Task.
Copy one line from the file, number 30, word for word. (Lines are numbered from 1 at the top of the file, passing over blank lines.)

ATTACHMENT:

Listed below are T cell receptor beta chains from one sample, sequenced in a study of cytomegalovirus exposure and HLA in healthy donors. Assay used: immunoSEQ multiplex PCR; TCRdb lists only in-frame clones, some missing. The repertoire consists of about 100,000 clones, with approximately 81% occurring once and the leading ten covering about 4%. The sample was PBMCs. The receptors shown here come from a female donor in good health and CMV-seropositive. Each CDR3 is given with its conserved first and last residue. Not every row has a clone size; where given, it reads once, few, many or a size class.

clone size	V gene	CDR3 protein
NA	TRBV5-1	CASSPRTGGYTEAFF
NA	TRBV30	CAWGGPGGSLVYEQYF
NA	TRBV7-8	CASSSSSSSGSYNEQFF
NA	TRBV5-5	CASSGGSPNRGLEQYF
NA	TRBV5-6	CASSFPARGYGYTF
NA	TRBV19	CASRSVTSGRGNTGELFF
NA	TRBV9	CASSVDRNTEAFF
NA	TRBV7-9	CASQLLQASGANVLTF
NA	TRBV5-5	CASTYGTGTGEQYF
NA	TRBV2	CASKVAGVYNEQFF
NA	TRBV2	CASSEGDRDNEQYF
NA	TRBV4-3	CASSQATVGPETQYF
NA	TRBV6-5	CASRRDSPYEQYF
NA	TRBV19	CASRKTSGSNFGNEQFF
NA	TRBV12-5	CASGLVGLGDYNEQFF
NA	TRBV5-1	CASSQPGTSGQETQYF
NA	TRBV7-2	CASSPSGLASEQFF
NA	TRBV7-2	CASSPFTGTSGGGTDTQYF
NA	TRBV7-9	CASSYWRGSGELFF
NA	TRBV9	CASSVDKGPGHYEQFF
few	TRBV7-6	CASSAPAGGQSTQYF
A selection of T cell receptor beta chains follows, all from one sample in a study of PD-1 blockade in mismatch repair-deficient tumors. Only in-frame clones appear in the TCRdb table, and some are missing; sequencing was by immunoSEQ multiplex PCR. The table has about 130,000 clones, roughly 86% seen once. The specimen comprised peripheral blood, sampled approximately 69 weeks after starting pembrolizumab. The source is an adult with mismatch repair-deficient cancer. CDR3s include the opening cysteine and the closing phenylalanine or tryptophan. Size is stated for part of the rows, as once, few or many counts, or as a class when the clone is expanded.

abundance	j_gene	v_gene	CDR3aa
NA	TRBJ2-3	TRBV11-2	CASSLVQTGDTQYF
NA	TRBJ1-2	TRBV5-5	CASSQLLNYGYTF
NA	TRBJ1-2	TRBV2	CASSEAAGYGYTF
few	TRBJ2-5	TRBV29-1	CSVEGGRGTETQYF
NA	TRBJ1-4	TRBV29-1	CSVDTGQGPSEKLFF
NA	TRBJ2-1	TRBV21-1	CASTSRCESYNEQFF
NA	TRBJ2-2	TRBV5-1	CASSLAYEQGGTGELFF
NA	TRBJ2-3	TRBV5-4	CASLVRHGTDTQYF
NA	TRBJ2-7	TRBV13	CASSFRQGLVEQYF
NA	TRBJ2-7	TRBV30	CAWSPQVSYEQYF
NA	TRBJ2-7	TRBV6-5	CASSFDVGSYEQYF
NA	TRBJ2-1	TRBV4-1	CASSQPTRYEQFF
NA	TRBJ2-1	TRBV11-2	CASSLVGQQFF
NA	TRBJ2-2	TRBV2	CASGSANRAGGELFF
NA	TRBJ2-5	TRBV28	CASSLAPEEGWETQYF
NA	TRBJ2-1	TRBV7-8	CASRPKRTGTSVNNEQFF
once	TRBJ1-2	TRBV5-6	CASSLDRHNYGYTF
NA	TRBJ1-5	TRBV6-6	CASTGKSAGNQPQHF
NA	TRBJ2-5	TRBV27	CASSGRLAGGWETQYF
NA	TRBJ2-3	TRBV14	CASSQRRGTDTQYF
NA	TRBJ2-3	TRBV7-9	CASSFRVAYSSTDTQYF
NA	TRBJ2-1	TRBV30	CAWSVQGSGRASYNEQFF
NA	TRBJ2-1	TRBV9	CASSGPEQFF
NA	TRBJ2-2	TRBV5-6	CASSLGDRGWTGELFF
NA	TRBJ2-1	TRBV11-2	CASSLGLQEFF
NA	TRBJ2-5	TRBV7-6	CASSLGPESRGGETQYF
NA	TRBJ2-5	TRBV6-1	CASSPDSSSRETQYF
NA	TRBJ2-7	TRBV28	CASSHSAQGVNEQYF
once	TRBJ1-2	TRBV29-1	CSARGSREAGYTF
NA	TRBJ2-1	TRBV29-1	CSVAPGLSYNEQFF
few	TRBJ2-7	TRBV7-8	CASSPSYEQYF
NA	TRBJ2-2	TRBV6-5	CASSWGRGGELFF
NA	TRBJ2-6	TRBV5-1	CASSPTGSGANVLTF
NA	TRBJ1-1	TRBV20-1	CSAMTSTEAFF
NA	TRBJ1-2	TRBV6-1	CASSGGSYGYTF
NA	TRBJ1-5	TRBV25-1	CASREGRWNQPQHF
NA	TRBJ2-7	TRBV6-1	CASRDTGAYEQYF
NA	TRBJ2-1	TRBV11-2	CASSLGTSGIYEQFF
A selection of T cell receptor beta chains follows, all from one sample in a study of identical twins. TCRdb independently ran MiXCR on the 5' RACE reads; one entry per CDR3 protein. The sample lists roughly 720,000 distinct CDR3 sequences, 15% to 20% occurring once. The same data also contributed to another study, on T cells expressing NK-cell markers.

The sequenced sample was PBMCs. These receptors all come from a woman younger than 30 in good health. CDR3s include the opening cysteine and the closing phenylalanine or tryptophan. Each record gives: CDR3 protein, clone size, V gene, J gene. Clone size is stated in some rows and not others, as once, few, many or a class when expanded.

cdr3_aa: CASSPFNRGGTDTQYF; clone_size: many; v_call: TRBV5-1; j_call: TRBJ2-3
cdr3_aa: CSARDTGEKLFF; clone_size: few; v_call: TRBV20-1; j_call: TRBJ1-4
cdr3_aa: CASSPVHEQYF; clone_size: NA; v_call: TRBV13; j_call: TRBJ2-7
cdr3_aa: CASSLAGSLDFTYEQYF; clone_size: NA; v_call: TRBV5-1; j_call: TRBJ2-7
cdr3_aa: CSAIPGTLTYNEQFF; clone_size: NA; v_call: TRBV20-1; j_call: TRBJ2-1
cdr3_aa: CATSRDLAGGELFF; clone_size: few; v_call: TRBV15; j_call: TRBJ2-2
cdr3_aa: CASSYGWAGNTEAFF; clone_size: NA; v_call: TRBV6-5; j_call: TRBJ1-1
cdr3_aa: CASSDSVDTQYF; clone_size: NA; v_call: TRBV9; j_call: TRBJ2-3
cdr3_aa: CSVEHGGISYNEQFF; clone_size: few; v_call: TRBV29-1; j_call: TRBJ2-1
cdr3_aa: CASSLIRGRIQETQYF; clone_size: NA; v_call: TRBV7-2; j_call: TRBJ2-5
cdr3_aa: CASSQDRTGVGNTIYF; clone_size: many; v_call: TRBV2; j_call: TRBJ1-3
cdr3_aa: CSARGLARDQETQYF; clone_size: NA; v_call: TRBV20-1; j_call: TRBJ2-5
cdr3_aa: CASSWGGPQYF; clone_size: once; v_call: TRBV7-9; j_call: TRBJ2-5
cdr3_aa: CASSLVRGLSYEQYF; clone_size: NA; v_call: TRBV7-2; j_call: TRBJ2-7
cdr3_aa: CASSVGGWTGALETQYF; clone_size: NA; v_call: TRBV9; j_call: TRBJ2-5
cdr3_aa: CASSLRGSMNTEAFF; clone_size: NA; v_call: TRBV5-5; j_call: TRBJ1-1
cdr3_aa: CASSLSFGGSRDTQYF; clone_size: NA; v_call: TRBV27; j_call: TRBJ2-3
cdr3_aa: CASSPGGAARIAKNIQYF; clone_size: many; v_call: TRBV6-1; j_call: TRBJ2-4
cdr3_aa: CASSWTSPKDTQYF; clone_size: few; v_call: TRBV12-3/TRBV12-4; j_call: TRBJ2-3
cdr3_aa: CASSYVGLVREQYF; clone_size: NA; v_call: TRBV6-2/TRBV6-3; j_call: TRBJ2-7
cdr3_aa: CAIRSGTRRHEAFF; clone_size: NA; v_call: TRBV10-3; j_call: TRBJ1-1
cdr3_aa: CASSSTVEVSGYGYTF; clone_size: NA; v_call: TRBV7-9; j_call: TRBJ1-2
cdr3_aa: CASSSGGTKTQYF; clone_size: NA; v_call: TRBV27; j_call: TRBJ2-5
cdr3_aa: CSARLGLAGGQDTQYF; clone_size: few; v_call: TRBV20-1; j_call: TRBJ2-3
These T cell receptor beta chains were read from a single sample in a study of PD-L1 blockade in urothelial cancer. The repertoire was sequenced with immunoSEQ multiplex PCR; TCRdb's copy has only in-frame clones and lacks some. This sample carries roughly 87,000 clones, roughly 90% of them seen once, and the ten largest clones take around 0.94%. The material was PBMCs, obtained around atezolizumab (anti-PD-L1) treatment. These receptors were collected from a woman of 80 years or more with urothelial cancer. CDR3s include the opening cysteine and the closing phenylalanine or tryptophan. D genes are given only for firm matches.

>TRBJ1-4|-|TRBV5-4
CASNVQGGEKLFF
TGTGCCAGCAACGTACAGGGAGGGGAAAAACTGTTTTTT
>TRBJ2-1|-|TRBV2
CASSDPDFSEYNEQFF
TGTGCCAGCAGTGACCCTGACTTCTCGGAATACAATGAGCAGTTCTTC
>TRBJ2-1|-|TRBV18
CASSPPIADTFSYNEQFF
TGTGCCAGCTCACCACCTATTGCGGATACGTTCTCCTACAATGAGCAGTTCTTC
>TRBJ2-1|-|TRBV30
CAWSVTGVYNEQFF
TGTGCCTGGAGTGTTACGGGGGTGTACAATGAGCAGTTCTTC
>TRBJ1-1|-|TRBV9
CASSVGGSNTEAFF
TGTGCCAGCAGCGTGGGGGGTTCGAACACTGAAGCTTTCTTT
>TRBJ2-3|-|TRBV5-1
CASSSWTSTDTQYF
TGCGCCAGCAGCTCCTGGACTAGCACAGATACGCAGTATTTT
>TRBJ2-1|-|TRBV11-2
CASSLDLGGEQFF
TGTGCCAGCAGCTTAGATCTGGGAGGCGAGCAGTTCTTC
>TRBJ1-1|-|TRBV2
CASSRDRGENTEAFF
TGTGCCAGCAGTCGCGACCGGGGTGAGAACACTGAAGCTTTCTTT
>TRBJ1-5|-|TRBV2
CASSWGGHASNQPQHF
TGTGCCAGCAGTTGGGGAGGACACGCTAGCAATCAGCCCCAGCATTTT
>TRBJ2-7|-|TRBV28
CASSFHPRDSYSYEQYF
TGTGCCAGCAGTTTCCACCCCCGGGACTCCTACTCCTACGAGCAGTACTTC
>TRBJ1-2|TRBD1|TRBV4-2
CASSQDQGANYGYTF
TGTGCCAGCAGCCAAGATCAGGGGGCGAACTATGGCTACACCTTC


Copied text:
NA	TRBJ1-4	TRBV29-1	CSVDTGQGPSEKLFF